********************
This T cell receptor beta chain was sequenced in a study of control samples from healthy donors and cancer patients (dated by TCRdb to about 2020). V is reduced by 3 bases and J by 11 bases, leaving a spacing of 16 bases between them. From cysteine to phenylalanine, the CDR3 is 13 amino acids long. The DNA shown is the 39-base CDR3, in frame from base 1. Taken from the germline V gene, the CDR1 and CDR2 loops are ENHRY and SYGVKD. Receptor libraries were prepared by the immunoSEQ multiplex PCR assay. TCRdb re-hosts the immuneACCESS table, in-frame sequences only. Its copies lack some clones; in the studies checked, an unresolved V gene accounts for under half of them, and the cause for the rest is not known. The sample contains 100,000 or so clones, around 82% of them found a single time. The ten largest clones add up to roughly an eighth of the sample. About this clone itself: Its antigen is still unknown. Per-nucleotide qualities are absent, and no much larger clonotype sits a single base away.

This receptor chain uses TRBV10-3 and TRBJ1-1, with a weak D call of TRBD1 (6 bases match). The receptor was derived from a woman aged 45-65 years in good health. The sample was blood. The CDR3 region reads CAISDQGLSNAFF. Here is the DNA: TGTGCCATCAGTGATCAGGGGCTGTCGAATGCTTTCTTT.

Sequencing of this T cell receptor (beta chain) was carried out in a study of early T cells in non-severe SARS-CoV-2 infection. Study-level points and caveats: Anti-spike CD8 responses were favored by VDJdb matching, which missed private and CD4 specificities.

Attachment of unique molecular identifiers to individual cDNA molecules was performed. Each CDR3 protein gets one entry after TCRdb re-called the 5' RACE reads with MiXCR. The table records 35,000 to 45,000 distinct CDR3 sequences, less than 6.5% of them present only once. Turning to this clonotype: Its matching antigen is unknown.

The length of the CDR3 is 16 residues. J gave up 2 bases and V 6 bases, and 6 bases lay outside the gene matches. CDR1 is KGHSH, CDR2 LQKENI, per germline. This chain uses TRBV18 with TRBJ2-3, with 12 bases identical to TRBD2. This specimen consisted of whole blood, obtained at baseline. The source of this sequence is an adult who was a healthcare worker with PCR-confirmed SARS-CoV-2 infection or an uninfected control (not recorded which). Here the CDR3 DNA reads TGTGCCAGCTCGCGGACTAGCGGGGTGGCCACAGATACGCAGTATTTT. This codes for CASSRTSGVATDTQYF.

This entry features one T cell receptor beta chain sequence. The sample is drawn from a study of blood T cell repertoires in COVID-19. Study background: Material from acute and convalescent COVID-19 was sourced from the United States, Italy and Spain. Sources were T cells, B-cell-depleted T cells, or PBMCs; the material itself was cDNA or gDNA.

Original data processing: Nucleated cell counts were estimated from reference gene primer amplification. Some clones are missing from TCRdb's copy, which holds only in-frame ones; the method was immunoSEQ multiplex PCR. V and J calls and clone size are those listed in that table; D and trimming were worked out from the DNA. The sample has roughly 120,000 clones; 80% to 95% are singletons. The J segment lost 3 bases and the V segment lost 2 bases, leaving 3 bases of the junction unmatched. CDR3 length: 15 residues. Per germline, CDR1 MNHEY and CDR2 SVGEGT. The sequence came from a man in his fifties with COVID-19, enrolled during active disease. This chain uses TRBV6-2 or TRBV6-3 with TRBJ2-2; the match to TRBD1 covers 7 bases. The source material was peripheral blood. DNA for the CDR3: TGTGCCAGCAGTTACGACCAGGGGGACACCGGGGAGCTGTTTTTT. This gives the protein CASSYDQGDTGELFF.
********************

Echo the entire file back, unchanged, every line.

This T cell receptor beta chain was sequenced in a study of control samples from healthy donors and cancer patients (dated by TCRdb to about 2020). V is reduced by 3 bases and J by 11 bases, leaving a spacing of 16 bases between them. From cysteine to phenylalanine, the CDR3 is 13 amino acids long. The DNA shown is the 39-base CDR3, in frame from base 1. Taken from the germline V gene, the CDR1 and CDR2 loops are ENHRY and SYGVKD. Receptor libraries were prepared by the immunoSEQ multiplex PCR assay. TCRdb re-hosts the immuneACCESS table, in-frame sequences only. Its copies lack some clones; in the studies checked, an unresolved V gene accounts for under half of them, and the cause for the rest is not known. The sample contains 100,000 or so clones, around 82% of them found a single time. The ten largest clones add up to roughly an eighth of the sample. About this clone itself: Its antigen is still unknown. Per-nucleotide qualities are absent, and no much larger clonotype sits a single base away.

This receptor chain uses TRBV10-3 and TRBJ1-1, with a weak D call of TRBD1 (6 bases match). The receptor was derived from a woman aged 45-65 years in good health. The sample was blood. The CDR3 region reads CAISDQGLSNAFF. Here is the DNA: TGTGCCATCAGTGATCAGGGGCTGTCGAATGCTTTCTTT.

Sequencing of this T cell receptor (beta chain) was carried out in a study of early T cells in non-severe SARS-CoV-2 infection. Study-level points and caveats: Anti-spike CD8 responses were favored by VDJdb matching, which missed private and CD4 specificities.

Attachment of unique molecular identifiers to individual cDNA molecules was performed. Each CDR3 protein gets one entry after TCRdb re-called the 5' RACE reads with MiXCR. The table records 35,000 to 45,000 distinct CDR3 sequences, less than 6.5% of them present only once. Turning to this clonotype: Its matching antigen is unknown.

The length of the CDR3 is 16 residues. J gave up 2 bases and V 6 bases, and 6 bases lay outside the gene matches. CDR1 is KGHSH, CDR2 LQKENI, per germline. This chain uses TRBV18 with TRBJ2-3, with 12 bases identical to TRBD2. This specimen consisted of whole blood, obtained at baseline. The source of this sequence is an adult who was a healthcare worker with PCR-confirmed SARS-CoV-2 infection or an uninfected control (not recorded which). Here the CDR3 DNA reads TGTGCCAGCTCGCGGACTAGCGGGGTGGCCACAGATACGCAGTATTTT. This codes for CASSRTSGVATDTQYF.

This entry features one T cell receptor beta chain sequence. The sample is drawn from a study of blood T cell repertoires in COVID-19. Study background: Material from acute and convalescent COVID-19 was sourced from the United States, Italy and Spain. Sources were T cells, B-cell-depleted T cells, or PBMCs; the material itself was cDNA or gDNA.

Original data processing: Nucleated cell counts were estimated from reference gene primer amplification. Some clones are missing from TCRdb's copy, which holds only in-frame ones; the method was immunoSEQ multiplex PCR. V and J calls and clone size are those listed in that table; D and trimming were worked out from the DNA. The sample has roughly 120,000 clones; 80% to 95% are singletons. The J segment lost 3 bases and the V segment lost 2 bases, leaving 3 bases of the junction unmatched. CDR3 length: 15 residues. Per germline, CDR1 MNHEY and CDR2 SVGEGT. The sequence came from a man in his fifties with COVID-19, enrolled during active disease. This chain uses TRBV6-2 or TRBV6-3 with TRBJ2-2; the match to TRBD1 covers 7 bases. The source material was peripheral blood. DNA for the CDR3: TGTGCCAGCAGTTACGACCAGGGGGACACCGGGGAGCTGTTTTTT. This gives the protein CASSYDQGDTGELFF.